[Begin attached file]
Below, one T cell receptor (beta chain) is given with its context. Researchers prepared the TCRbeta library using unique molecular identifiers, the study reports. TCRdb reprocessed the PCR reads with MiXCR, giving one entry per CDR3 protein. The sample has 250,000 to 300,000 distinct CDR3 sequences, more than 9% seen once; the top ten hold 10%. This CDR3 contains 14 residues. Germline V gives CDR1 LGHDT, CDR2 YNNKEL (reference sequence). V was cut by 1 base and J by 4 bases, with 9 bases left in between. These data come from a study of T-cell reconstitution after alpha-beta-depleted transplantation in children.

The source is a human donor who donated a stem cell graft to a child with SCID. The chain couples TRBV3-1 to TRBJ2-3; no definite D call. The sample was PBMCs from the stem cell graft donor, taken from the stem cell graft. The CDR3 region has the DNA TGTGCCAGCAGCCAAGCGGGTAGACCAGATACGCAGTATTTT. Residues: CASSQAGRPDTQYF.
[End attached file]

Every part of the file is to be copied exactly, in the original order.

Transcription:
Below, one T cell receptor (beta chain) is given with its context. Researchers prepared the TCRbeta library using unique molecular identifiers, the study reports. TCRdb reprocessed the PCR reads with MiXCR, giving one entry per CDR3 protein. The sample has 250,000 to 300,000 distinct CDR3 sequences, more than 9% seen once; the top ten hold 10%. This CDR3 contains 14 residues. Germline V gives CDR1 LGHDT, CDR2 YNNKEL (reference sequence). V was cut by 1 base and J by 4 bases, with 9 bases left in between. These data come from a study of T-cell reconstitution after alpha-beta-depleted transplantation in children.

The source is a human donor who donated a stem cell graft to a child with SCID. The chain couples TRBV3-1 to TRBJ2-3; no definite D call. The sample was PBMCs from the stem cell graft donor, taken from the stem cell graft. The CDR3 region has the DNA TGTGCCAGCAGCCAAGCGGGTAGACCAGATACGCAGTATTTT. Residues: CASSQAGRPDTQYF.